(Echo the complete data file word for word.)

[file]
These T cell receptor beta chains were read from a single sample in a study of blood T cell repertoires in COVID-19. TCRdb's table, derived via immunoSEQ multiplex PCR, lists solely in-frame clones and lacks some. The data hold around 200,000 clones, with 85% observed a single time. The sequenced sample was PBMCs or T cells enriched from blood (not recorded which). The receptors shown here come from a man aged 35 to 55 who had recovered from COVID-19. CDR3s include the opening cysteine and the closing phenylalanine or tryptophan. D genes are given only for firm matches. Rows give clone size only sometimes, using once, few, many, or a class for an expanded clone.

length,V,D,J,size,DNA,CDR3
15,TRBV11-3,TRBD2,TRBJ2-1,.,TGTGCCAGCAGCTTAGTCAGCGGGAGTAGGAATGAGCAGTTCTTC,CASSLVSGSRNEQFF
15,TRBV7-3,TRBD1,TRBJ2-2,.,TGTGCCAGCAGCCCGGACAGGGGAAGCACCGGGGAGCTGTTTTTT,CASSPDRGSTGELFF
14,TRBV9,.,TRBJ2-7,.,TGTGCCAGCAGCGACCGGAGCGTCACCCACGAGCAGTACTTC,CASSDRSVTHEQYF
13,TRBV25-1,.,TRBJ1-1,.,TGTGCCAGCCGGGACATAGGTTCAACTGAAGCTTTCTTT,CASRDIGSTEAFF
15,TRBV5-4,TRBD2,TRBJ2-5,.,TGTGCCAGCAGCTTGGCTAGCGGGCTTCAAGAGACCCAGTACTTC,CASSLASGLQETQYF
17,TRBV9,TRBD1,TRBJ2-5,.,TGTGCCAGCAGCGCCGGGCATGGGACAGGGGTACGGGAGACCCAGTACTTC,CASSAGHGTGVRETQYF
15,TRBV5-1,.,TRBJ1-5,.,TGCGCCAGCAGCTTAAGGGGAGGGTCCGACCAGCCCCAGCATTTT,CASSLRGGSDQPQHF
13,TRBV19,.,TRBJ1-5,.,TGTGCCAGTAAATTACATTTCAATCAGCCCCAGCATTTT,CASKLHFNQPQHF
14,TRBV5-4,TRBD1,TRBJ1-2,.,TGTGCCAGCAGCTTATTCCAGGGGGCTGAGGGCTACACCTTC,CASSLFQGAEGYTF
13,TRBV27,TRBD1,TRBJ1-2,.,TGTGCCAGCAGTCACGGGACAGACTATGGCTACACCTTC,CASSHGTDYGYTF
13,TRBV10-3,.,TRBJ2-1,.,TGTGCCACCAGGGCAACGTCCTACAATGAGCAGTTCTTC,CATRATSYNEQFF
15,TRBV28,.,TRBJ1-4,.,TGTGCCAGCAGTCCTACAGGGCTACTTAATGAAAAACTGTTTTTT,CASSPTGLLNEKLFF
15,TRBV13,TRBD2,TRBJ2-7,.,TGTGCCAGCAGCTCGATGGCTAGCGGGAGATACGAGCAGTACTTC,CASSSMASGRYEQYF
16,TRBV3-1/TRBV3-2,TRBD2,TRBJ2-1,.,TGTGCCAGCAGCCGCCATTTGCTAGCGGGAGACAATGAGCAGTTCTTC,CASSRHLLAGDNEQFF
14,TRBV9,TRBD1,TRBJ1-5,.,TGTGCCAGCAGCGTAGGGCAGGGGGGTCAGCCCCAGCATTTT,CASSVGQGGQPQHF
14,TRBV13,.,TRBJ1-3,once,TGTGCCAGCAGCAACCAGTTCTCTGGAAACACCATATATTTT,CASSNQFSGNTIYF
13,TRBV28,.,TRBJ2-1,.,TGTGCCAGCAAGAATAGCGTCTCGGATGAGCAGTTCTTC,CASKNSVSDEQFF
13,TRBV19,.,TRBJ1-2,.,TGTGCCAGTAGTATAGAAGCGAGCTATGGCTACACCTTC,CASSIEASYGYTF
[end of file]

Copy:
These T cell receptor beta chains were read from a single sample in a study of blood T cell repertoires in COVID-19. TCRdb's table, derived via immunoSEQ multiplex PCR, lists solely in-frame clones and lacks some. The data hold around 200,000 clones, with 85% observed a single time. The sequenced sample was PBMCs or T cells enriched from blood (not recorded which). The receptors shown here come from a man aged 35 to 55 who had recovered from COVID-19. CDR3s include the opening cysteine and the closing phenylalanine or tryptophan. D genes are given only for firm matches. Rows give clone size only sometimes, using once, few, many, or a class for an expanded clone.

length,V,D,J,size,DNA,CDR3
15,TRBV11-3,TRBD2,TRBJ2-1,.,TGTGCCAGCAGCTTAGTCAGCGGGAGTAGGAATGAGCAGTTCTTC,CASSLVSGSRNEQFF
15,TRBV7-3,TRBD1,TRBJ2-2,.,TGTGCCAGCAGCCCGGACAGGGGAAGCACCGGGGAGCTGTTTTTT,CASSPDRGSTGELFF
14,TRBV9,.,TRBJ2-7,.,TGTGCCAGCAGCGACCGGAGCGTCACCCACGAGCAGTACTTC,CASSDRSVTHEQYF
13,TRBV25-1,.,TRBJ1-1,.,TGTGCCAGCCGGGACATAGGTTCAACTGAAGCTTTCTTT,CASRDIGSTEAFF
15,TRBV5-4,TRBD2,TRBJ2-5,.,TGTGCCAGCAGCTTGGCTAGCGGGCTTCAAGAGACCCAGTACTTC,CASSLASGLQETQYF
17,TRBV9,TRBD1,TRBJ2-5,.,TGTGCCAGCAGCGCCGGGCATGGGACAGGGGTACGGGAGACCCAGTACTTC,CASSAGHGTGVRETQYF
15,TRBV5-1,.,TRBJ1-5,.,TGCGCCAGCAGCTTAAGGGGAGGGTCCGACCAGCCCCAGCATTTT,CASSLRGGSDQPQHF
13,TRBV19,.,TRBJ1-5,.,TGTGCCAGTAAATTACATTTCAATCAGCCCCAGCATTTT,CASKLHFNQPQHF
14,TRBV5-4,TRBD1,TRBJ1-2,.,TGTGCCAGCAGCTTATTCCAGGGGGCTGAGGGCTACACCTTC,CASSLFQGAEGYTF
13,TRBV27,TRBD1,TRBJ1-2,.,TGTGCCAGCAGTCACGGGACAGACTATGGCTACACCTTC,CASSHGTDYGYTF
13,TRBV10-3,.,TRBJ2-1,.,TGTGCCACCAGGGCAACGTCCTACAATGAGCAGTTCTTC,CATRATSYNEQFF
15,TRBV28,.,TRBJ1-4,.,TGTGCCAGCAGTCCTACAGGGCTACTTAATGAAAAACTGTTTTTT,CASSPTGLLNEKLFF
15,TRBV13,TRBD2,TRBJ2-7,.,TGTGCCAGCAGCTCGATGGCTAGCGGGAGATACGAGCAGTACTTC,CASSSMASGRYEQYF
16,TRBV3-1/TRBV3-2,TRBD2,TRBJ2-1,.,TGTGCCAGCAGCCGCCATTTGCTAGCGGGAGACAATGAGCAGTTCTTC,CASSRHLLAGDNEQFF
14,TRBV9,TRBD1,TRBJ1-5,.,TGTGCCAGCAGCGTAGGGCAGGGGGGTCAGCCCCAGCATTTT,CASSVGQGGQPQHF
14,TRBV13,.,TRBJ1-3,once,TGTGCCAGCAGCAACCAGTTCTCTGGAAACACCATATATTTT,CASSNQFSGNTIYF
13,TRBV28,.,TRBJ2-1,.,TGTGCCAGCAAGAATAGCGTCTCGGATGAGCAGTTCTTC,CASKNSVSDEQFF
13,TRBV19,.,TRBJ1-2,.,TGTGCCAGTAGTATAGAAGCGAGCTATGGCTACACCTTC,CASSIEASYGYTF